A lesson in complacency
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The government’s newfound interest in attracting foreign students to WA is welcome, but long overdue.
The state government last week acted to boost Western Australia’s marketing of education to foreign students, but I can’t help wondering if this belated delivery of an election promise is underdone as a response to the sector’s woes.
Let’s start with the positive. The foreign education market is massive and even a small gain in WA’s market share will help diversify the state’s economy and boost the tertiary education sector, where overseas students subsidise local kids.
So, spending $2 million over five years to promote the state’s impressive and substantial education sector to key markets is a good thing, given how little has been spent in the past.
From my understanding much of the development of this sector has been done by the institutions themselves – not just universities that have won much of this market, but also by private English language colleges that were at the vanguard to the industry in the 1980s.
But that is where being positive ends.
Such a commitment does little to reverse the decades of neglect by government.
This state used to be the national leader in decades long gone.
That history is why global education group Navitas is based here.
However, local indifference to interstate competition meant we lost our first-mover advantage and let our position slide, to the point where today our share is just 6.2 per cent (a 6 per cent decline in the past year) of the national market.
Anecdotally, I have heard from people in the industry and other business leaders promoting trade that Victoria has been spending big to promote its universities in Asia for years.
Arguably this is yet another example of an anti-development state such as Victoria using the GST windfall from our mining boom to cut our lunch.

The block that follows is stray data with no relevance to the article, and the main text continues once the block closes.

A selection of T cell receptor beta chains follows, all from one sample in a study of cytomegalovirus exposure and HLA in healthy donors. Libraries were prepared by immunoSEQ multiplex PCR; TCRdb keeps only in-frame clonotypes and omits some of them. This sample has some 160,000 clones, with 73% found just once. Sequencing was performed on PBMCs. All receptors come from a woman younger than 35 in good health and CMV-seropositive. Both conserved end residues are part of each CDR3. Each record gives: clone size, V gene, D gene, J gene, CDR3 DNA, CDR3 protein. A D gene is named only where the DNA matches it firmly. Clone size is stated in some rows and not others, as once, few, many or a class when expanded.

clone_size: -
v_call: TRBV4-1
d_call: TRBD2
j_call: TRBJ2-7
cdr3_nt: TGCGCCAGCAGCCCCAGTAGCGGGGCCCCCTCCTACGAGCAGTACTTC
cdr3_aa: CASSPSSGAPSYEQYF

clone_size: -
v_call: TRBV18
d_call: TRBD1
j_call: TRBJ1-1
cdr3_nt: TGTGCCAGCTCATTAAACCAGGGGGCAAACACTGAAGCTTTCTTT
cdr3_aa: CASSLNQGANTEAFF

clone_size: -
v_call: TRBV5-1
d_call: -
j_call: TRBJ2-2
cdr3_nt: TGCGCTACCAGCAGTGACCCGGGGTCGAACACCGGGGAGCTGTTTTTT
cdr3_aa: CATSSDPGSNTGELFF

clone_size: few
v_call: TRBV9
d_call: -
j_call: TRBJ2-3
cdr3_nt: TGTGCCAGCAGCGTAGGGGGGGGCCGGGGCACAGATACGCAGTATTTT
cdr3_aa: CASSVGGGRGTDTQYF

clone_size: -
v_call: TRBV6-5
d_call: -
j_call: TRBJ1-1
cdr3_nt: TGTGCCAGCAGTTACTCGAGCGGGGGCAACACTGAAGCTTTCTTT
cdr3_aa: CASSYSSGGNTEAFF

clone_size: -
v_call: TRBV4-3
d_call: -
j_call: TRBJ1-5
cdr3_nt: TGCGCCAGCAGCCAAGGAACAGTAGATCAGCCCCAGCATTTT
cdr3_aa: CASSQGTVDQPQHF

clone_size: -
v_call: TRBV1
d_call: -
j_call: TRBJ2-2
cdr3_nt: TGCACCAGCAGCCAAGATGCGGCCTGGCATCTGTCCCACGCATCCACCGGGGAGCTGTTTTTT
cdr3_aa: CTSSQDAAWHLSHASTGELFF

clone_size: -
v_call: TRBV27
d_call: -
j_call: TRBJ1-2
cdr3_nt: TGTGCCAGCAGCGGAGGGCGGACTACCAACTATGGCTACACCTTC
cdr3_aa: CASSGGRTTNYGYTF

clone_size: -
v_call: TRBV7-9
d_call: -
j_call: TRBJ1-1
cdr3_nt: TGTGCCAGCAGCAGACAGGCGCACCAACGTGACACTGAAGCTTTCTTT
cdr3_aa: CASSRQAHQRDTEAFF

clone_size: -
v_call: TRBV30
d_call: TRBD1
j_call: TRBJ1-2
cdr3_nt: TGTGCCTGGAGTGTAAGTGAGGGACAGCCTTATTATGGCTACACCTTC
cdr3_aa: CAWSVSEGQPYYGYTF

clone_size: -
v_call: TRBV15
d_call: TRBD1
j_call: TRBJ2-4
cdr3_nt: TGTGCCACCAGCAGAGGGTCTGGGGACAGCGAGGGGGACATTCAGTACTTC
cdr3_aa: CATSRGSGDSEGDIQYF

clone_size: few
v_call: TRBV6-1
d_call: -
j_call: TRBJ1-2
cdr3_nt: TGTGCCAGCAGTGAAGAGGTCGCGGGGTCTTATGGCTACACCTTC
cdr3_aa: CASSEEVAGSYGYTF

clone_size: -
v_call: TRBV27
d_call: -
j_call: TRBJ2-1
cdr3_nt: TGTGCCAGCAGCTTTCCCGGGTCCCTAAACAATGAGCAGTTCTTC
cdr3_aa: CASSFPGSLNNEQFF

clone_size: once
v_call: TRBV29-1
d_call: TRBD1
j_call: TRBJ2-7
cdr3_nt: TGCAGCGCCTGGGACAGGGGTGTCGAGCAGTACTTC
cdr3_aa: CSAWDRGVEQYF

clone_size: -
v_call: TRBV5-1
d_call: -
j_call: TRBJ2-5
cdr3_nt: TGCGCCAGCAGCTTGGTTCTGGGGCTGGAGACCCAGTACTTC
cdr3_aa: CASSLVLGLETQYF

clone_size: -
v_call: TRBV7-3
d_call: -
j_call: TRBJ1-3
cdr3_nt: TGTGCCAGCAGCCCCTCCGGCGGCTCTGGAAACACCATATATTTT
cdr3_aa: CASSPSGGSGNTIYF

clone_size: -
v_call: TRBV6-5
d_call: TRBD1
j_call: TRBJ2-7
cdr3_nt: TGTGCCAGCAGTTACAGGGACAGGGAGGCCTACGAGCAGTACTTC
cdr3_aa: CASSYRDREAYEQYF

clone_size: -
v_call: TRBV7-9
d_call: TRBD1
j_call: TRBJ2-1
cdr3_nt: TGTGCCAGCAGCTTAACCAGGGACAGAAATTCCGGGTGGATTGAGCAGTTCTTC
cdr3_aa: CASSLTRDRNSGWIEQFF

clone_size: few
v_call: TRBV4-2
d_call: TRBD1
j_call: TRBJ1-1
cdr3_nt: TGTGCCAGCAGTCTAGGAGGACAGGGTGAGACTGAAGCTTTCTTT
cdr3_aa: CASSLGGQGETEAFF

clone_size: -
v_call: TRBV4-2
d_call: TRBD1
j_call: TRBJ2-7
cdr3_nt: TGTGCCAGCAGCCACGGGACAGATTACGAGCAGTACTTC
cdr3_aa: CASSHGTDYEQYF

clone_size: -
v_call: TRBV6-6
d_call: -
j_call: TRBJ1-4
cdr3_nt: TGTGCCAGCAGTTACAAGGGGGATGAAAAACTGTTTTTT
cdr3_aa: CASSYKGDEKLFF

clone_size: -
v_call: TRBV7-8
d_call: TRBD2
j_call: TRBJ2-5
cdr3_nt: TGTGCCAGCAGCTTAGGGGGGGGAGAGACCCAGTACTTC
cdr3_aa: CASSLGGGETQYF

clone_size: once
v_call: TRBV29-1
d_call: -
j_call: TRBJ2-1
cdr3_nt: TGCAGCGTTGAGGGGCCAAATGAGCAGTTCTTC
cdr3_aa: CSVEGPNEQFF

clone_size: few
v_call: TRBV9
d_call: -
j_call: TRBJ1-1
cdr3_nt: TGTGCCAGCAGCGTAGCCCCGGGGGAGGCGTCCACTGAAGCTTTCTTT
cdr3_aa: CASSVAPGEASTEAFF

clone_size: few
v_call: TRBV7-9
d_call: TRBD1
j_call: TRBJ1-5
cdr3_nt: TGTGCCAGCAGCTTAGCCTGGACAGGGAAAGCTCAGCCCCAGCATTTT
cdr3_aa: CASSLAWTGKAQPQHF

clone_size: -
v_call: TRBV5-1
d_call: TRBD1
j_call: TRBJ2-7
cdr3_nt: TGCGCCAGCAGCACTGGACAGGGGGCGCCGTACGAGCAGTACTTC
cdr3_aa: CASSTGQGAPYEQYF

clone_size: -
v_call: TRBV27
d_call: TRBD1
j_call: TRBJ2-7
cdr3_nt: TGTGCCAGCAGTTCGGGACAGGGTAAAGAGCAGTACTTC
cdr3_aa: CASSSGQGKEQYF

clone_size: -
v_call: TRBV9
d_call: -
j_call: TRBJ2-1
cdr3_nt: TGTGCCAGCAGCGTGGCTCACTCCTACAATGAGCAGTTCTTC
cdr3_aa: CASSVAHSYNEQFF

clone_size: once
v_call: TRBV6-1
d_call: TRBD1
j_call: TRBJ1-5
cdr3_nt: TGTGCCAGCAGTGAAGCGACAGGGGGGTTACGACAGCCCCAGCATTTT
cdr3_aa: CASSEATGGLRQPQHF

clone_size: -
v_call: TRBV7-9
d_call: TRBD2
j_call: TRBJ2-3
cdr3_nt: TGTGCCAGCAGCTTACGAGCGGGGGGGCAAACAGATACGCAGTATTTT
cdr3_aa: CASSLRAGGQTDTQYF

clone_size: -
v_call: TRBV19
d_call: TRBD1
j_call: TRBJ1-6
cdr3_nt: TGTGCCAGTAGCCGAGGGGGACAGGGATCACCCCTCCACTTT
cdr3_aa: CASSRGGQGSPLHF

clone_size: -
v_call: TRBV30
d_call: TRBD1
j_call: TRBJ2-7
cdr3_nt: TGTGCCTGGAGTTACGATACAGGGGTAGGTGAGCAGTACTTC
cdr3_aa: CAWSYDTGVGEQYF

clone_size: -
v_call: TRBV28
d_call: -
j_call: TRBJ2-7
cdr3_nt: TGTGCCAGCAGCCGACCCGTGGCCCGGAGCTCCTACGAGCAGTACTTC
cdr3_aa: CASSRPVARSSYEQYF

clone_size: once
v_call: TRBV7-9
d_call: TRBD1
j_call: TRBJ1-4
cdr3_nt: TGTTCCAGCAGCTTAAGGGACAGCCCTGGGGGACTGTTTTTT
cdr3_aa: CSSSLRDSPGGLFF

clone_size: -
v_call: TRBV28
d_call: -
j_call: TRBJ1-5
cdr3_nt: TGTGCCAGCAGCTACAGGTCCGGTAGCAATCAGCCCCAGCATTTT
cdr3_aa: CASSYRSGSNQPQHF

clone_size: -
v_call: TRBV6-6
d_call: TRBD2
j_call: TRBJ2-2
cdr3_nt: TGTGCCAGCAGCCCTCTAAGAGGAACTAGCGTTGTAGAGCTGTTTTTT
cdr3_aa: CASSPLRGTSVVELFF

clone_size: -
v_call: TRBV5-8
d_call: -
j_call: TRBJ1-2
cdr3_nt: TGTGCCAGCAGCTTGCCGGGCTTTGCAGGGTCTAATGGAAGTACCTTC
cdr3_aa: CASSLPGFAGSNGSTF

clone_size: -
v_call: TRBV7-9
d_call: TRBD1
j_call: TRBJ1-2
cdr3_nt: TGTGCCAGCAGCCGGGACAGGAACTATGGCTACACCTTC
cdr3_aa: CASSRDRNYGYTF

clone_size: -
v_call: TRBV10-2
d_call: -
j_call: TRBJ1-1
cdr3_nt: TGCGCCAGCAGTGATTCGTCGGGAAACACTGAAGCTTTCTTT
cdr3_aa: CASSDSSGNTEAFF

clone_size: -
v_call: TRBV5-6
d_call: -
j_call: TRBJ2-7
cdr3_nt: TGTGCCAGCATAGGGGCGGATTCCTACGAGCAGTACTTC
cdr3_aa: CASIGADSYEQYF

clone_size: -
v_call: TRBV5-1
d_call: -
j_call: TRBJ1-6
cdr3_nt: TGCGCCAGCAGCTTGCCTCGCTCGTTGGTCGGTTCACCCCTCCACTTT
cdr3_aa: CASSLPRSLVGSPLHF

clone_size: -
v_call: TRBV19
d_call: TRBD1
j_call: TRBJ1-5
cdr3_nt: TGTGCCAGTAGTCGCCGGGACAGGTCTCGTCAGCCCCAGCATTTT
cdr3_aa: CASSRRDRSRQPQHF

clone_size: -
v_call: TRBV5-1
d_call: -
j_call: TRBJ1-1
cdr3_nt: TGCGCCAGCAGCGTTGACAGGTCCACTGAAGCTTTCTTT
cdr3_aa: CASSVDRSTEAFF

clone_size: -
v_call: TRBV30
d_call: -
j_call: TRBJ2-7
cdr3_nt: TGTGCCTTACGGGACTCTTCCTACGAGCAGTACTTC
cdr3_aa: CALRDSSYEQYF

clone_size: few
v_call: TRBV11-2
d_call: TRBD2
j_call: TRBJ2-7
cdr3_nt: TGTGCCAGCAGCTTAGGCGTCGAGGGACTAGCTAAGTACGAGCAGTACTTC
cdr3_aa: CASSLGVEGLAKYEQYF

It is hard to see how the government there managed to find an estimated $10 million per year to fund education promotion overseas without such a bonus.
Add in WA’s miserly share of research funding over many years and you start to see how the University of Melbourne et al can afford to come here and offer scholarships to this state’s best school graduates.
The current state government can’t be blamed for the GST debacle.
Nevertheless, the McGowan government needs to take some responsibility.
Firstly, its election promise to boost tourism has been poorly delivered on.
More foreign students equals more international tourists, thanks to the friends and family link, so it is surprising it didn’t act more quickly to boost promotion of education.
In fact, the urgent action the McGowan government did take after winning office was placating union demands to cut off opportunities for skilled migration.
That was catastrophic for WA’s education sector, which relies on the opportunity graduates have to gain work visas as a key driver for international student intakes.
In June last year, Premier Mark McGowan announced that WA’s skilled migration occupation list had been cut from 178 occupations in 2016 to just 18.
Furthermore, the state government successfully lobbied to remove Perth from the Regional Sponsored Migration Scheme, which had given migrants choosing Perth preference over far more crowded Sydney and Melbourne.
“On day one in office, we ripped up the out-dated skilled migration list and delivered our commitment to keep WA jobs in WA,” Mr McGowan said last year.
Well done, pushed by unions the state government took away a key incentive for students to study here, and removed a key advantage Perth had over bigger eastern states cities.
These days I suspect there are few within government congratulating themselves about that move.
Instead, the government has backpedalled, albeit very softly, with a new scheme to try to patch up part of the damage.
This month, the state government foreshadowed a new visa scheme to attract international students, with a graduate skilled migration list to give high-achieving graduates – PhD, masters, honours and other higher degree graduates – a pathway to skilled migration.
While this might suit the University of Western Australia, which has a foreign intake far more skewed to these post-graduate qualifications than most institutions, it is unlikely to move the dial much in terms of total numbers.
Similarly, industries that rely on top graduates will need to wait for foreigners to complete additional years of study before they can offer them work.
All this seems a bit strange for a state that wants to reverse a brain drain created by isolation, counter the attraction of bigger markets such as London, or ward off interstate universities using GST money to steal our best and brightest.